PATRICK HUTCH has walked free from the Special Criminal Court after charges against him for the murder of David Byrne at the Regency Hotel in Dublin were dropped by the State.
Prosecutors this morning asked for a "nolle prosequi" to be entered on all charges, bringing to an end the high profile but long-stalled gangland trial.
Relatives of David Byrne, the man who was shot dead in the raid, shouted in court that the collapse of the trial was a "disgrace" and that the gardai were "afraid of the Hutches."
Mr Hutch (26) of Champions Avenue, Dublin 1, had pleaded not guilty to the murder of Mr Byrne (34) at the Regency Hotel in Dublin on February 5th 2016.
The three-judge, non-jury Special Criminal Court heard that the shooting took place during a boxing weigh-in at the Regency Hotel. A man dressed as a woman and another wearing a flat cap, armed with handguns, followed by three people dressed in tactical-style garda uniforms, carrying assault rifles, raided the venue.
It was the State’s case that Mr Hutch was the man dressed as a woman and that, although he did not shoot Mr Byrne, he was part of a "shared intention" to commit the offence.
Mr Hutch had also denied possessing three AK47 assault rifles in connection with the shooting.
After the charges were dropped this morning, Mr Hutch left the court by a side entrance and got on to a waiting motorbike.
The case was before the non-jury Special Criminal Court for more than a year but had been halted for an inquiry to be carried out into the tragic death of senior investigating garda, Det Supt Colm Fox.
There were repeated adjournments since February 2018, when notes “authored by” the late Det Supt Fox were handed in to court.
The trial had been expected to resume next month, but instead the prosecution will not now proceed.
The shooting happened during a boxing weigh-in, when a man dressed as a woman and another wearing a flat cap, armed with handguns, followed by a “tactical team of three men disguised as gardai with assault rifles, stormed the hotel.
It was the prosecution's case that Mr Hutch was the man dressed as a woman and that he did not shoot Mr Byrne but was part of a "shared intention" to commit the offence.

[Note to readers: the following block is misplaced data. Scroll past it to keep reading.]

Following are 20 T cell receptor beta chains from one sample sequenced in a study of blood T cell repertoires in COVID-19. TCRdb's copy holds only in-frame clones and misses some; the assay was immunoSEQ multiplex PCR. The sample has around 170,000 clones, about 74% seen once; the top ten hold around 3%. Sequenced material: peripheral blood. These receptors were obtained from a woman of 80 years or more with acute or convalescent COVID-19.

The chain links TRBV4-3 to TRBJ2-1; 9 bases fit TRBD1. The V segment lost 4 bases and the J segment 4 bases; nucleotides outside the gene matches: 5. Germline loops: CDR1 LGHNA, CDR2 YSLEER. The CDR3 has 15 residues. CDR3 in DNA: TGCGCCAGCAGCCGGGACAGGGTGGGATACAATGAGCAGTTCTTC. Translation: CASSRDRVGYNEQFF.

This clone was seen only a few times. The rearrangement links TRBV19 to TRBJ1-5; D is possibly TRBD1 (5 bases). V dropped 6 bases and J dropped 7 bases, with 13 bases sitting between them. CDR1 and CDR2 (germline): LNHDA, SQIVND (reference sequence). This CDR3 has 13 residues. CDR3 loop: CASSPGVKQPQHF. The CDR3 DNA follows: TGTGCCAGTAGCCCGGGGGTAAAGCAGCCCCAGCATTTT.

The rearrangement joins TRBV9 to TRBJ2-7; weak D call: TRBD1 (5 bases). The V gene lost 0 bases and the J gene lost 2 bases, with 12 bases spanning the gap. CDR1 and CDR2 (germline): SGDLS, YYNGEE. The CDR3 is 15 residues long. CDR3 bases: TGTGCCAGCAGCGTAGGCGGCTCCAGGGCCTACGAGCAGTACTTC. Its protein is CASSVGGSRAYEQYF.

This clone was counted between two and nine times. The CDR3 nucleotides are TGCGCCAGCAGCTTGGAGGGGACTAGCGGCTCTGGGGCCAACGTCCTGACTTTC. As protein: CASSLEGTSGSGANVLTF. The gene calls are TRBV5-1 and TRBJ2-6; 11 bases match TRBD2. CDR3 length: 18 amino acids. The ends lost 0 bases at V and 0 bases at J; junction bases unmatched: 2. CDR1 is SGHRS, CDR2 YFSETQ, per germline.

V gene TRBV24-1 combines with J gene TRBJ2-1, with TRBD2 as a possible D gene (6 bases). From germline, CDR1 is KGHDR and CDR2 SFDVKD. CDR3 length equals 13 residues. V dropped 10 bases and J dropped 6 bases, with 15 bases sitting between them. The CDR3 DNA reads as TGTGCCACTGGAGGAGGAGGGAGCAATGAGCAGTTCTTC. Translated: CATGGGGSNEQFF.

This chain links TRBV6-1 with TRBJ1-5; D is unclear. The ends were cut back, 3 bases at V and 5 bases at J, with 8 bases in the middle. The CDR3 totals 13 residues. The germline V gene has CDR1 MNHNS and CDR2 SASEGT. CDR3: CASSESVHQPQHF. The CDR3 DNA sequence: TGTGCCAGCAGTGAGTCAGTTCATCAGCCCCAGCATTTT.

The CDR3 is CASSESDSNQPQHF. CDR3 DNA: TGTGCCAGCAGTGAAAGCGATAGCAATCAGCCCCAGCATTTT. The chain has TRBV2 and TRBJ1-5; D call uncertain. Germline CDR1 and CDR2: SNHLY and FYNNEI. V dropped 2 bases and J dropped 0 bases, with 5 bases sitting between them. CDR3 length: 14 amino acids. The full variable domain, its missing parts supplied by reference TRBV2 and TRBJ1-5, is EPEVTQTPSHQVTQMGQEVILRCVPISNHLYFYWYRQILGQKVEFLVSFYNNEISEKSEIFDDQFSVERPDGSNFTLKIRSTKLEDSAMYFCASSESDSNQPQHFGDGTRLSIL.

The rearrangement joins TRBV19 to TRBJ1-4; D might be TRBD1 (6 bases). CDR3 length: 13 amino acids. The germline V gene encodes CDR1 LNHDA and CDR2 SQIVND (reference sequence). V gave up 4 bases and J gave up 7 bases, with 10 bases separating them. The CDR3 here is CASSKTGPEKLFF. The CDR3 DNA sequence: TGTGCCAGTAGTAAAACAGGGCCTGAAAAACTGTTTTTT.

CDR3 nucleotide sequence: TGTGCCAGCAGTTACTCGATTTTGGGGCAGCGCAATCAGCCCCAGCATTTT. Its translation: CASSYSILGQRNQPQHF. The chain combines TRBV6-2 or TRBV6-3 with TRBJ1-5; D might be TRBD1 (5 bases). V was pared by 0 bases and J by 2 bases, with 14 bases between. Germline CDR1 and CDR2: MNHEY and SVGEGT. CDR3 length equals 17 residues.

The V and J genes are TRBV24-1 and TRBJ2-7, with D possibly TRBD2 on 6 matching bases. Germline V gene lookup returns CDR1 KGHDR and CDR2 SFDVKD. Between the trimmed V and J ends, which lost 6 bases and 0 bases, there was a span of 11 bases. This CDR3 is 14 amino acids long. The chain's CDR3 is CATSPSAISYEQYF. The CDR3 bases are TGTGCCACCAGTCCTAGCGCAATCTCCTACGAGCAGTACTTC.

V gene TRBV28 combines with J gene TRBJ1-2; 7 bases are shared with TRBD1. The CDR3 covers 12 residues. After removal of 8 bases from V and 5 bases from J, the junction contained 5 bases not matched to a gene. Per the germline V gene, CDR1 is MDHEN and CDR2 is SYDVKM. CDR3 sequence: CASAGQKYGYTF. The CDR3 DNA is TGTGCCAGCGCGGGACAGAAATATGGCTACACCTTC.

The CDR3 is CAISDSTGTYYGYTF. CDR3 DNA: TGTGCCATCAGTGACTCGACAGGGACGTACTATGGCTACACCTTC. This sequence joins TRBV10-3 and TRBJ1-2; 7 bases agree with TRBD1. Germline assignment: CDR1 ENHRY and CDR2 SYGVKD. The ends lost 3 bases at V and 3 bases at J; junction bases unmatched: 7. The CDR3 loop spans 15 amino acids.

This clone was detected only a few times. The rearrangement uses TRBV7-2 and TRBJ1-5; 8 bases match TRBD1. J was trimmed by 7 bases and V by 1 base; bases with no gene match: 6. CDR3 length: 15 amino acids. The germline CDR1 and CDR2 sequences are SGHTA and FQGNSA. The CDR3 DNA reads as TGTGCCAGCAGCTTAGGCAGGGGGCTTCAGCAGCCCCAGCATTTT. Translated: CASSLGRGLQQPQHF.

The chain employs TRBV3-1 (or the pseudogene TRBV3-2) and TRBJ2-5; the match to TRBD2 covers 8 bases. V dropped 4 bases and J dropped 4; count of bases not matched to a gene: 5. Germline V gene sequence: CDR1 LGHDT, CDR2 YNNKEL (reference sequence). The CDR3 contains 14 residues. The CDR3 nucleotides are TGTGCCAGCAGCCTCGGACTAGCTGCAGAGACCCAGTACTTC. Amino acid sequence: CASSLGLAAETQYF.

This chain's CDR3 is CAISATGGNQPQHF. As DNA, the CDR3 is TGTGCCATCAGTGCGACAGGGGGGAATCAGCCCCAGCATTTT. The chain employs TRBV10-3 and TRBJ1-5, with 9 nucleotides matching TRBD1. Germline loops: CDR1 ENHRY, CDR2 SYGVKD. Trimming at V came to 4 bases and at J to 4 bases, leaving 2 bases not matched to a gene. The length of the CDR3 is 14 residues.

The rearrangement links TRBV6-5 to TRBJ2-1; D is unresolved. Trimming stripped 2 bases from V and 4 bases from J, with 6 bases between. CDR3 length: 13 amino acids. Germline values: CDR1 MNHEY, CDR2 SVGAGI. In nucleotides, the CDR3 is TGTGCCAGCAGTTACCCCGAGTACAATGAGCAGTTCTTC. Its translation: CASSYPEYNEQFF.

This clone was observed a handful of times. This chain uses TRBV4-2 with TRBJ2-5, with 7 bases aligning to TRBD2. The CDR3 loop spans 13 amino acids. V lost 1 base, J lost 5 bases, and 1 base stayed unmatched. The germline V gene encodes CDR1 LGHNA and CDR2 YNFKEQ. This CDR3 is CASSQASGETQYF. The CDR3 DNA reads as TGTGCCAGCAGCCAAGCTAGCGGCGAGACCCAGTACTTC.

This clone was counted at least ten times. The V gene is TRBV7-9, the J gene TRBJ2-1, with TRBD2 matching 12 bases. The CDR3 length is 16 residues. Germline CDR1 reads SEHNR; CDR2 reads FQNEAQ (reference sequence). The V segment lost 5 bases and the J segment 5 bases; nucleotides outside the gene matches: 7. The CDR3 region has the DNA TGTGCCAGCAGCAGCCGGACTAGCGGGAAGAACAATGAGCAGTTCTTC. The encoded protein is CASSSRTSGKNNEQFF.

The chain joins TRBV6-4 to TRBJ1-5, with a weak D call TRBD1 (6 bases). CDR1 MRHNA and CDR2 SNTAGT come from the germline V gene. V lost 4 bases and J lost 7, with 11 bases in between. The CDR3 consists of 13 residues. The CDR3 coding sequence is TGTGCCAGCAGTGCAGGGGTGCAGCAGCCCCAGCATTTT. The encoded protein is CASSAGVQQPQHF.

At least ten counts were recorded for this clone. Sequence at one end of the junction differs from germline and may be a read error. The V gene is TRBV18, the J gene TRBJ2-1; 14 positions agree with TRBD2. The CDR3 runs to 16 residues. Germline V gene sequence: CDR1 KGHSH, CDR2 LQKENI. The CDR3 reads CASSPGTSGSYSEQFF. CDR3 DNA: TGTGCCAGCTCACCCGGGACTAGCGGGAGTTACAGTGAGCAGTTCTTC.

Up to 10 public order unit gardai were on duty in the Special Criminal Court itself before the case got underway.
Member of Mr Byrne’s family, including his parents James and Sadie Byrne sat in the court’s public gallery waiting for proceedings to start.
Dressed in a grey suit and open-necked pink shirt, Mr Hutch was brought into court the case was called.
Prosecuting barrister Sean Gillane SC then addressed the three judges, outlining the last year’s proceedings.
“Sadly, the passing of Det Supt Colm Fox has resulted in a situation where the prosecution is not in a position to lead evidence on a number of evidential topics," Mr Gillane said.
“My application is to have a nolle prosequi entered,” he added.
Mr Hutch’s barrister Michael O’Higgins SC said: “I am not resisting the application and have very little to add other than to say that my client had pleaded not guilty, the case was very keenly contested and if it had gone to trial the same course would have been pursued.”
“In light of the application not being opposed, further comment is not necessary and I will discharge Mr Hutch from the indictment,” presiding judge, Mr Justice Tony Hunt said.
Mr Byrne’s mother Sadie Byrne then addressed the court, asking: “can I say something please?”
Judge Hunt said he understood it was “very upsetting” for her, but she continued to ask to speak and the three judges rose.
Another member of Mr Byrne’s family then began shouting: “It’s a disgrace, it’s a disgrace, it’s an absolute farce, this trial.”
“Where is the justice in this Ireland? Nobody wants to know.”
She said the gardai could not solve this case but could solve others.